A father and son unite the nation

On a stage at Long Island University earlier this fall, I asked President George W. Bush if he remembered any profound moments between him and his father during his presidency. He did not have to think long.

It was at the memorial service held for the victims of the 9/11 attacks at the National Cathedral, just three days after the tragedy. Bush had just spoken on national television to a shocked and grieving nation. When he finished and took his seat next to his wife Laura, he felt a hand reach across to hold his. It was his dad. It was the reassuring grasp of a father with a son who bore the weight of a new world on his shoulders.

{mosads}At that same cathedral, President George H.W. Bush will lay today. His lifetime of public service will be honored and celebrated by a grateful nation. But in a sense, today we do not simply mourn a president. We mourn the slow passing of a type of presidency. That was when humility was a virtue, not a character flaw. It was when the presidency was an institution whose occupant was a trustee, in every sense of the word.

To be clear, George H.W. Bush, like most politicians, could deploy elbows both sharp and low, particularly with his 1988 election ad featuring Willie Horton. But that was when often ugly campaigns ultimately transitioned to governing. Of course, a key tenant of governing was, as President Lincoln said in his second inaugural address, to “bind up the nation’s wounds.”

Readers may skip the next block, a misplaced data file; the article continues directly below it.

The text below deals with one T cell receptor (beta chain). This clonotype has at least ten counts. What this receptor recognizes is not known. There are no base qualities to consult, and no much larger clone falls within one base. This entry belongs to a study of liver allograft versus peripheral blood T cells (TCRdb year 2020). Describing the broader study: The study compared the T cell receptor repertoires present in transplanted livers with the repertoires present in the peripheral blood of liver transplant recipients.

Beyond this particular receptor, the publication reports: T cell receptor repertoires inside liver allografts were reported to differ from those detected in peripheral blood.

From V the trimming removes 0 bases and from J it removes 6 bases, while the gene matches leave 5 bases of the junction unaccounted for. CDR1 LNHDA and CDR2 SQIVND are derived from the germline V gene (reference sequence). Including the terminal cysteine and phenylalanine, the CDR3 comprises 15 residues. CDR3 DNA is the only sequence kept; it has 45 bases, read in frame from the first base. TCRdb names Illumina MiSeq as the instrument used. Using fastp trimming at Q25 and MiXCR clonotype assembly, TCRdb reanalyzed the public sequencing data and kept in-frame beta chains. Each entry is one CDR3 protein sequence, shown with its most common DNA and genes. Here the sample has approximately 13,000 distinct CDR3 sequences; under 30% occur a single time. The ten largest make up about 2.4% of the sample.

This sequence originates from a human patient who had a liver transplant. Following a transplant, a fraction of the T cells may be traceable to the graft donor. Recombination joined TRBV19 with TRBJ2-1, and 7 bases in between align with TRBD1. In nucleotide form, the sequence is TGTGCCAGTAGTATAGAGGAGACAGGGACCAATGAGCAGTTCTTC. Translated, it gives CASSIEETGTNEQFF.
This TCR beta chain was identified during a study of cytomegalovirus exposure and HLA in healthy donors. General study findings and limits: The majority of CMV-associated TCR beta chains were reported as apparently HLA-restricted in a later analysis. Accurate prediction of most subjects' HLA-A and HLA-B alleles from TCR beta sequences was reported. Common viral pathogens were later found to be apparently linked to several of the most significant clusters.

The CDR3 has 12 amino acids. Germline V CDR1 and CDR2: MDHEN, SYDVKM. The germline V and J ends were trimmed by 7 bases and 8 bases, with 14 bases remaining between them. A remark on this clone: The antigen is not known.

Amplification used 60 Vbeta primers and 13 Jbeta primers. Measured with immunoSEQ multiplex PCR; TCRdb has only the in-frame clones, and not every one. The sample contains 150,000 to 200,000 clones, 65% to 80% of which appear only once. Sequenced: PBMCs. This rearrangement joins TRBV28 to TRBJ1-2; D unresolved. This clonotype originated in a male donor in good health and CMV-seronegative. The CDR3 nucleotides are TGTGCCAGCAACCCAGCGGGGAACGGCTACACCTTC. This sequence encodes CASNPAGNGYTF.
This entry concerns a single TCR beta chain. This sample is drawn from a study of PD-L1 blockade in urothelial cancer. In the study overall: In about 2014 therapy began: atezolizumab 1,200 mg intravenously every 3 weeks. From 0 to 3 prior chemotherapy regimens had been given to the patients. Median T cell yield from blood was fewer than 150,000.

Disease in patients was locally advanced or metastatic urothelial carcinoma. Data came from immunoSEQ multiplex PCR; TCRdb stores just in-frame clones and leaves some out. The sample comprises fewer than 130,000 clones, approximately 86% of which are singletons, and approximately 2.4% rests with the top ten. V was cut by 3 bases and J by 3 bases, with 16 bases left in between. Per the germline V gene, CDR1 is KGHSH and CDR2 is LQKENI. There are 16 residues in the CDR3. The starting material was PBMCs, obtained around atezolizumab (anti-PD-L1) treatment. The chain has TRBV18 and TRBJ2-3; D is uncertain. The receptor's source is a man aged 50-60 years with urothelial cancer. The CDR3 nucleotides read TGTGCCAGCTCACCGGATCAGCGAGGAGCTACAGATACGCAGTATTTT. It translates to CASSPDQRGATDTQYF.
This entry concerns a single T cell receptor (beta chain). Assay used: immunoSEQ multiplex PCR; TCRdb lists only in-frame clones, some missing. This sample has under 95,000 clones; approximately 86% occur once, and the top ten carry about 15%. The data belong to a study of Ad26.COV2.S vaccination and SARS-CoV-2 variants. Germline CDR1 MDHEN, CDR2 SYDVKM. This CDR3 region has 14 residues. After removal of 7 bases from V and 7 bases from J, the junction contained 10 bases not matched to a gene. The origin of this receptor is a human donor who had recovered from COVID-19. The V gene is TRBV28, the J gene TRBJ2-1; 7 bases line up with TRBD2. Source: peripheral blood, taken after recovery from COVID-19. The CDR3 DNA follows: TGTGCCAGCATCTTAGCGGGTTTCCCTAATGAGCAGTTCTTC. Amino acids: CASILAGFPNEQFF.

Most American presidents, certainly the one we mourn today, shared certain norms. They built alliances to protect freedom and promote democracy. They advanced our ideals rather than retreated from the world stage. Most, but not all, adhered to the vital notion that the White House is an institution more important than the person who occupied it.

They also relied on the counsel of the men and women around them. On that stage on Long Island, I asked George W. Bush if he ever sought his father’s advice. His response: “If I had he would have told me to send my briefers to him in Houston or Maine then he would give me advice.”

How is that for quaint? In the White House, listening to those in front of you is preferable to browbeating others for attention. As the president, receiving private unvarnished counsel is better than the public waving of pink slips. The highest office in the land deserves this kind of respect.

When we bury George H.W. Bush, I hope we do not bury the qualities we once called presidential. Dignity and empathy. The righteous exercise of power to spread our values and resist tyranny. The understanding that the only word that counts in the title “President the United States” is united.

Presidents come and they go. They are like meteors blazing across our political firmament at a moment in time. Then they pass and fade. They are, up to this point at least, men. They are fathers and sons, sometimes clasping hands in dark moments. Most of all, they leave us with hope.

Steve Israel represented New York in Congress for 16 years. He served as chairman of the Democratic Congressional Campaign Committee from 2011 to 2015. He is a novelist whose latest book is “Big Guns.” You can follow him on Twitter @RepSteveIsrael and Facebook @RepSteveIsrael.

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